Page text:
South Africa's total strategy in the era of Cold War, liberation struggles and the uneven transition to democracy. Review article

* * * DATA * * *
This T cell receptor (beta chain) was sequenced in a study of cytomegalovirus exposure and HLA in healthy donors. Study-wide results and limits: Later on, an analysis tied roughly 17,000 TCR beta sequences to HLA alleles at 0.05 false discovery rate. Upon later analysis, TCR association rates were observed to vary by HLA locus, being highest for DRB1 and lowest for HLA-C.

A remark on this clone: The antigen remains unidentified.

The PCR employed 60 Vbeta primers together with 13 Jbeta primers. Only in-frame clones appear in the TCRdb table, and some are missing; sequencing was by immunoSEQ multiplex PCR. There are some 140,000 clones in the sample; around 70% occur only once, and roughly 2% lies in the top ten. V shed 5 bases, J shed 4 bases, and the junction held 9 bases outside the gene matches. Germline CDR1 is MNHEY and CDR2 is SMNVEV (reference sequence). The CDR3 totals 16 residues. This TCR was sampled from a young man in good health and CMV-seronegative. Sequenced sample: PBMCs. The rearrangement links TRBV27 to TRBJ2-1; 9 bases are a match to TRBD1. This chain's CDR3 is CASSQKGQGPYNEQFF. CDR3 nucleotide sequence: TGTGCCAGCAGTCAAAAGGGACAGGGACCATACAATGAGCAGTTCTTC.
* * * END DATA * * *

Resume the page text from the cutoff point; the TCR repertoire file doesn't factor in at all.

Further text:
AbstractThe article sets out to review publications that have appeared since the late 1980s dealing with the border war in Namibia, the perceived ‘total onslaught’ against the NP-government of South Africa and its response in the shape of a ‘total strategy’ to combat the forces of revolutionary communism. It is argued that this response was premised on the assumption that African liberation movements were manipulated by the Soviet Union and its Cuban proxies in Southern Africa. The article also focus on publications covering the democratic transition in South Africa and the growing body of reminiscences and assessments of the impact of the border war on former white conscripts. Some of the publications reflect a growing willingness to engage with unpalatable policies and practices of the past, but there is also a tendency, especially among Afrikaners, to apportion blame for what is perceived to have been a botched transition, and a failure to grasp the true nature of colonial exploitation, racism and white supremacy and its continued impact on present-day developments.
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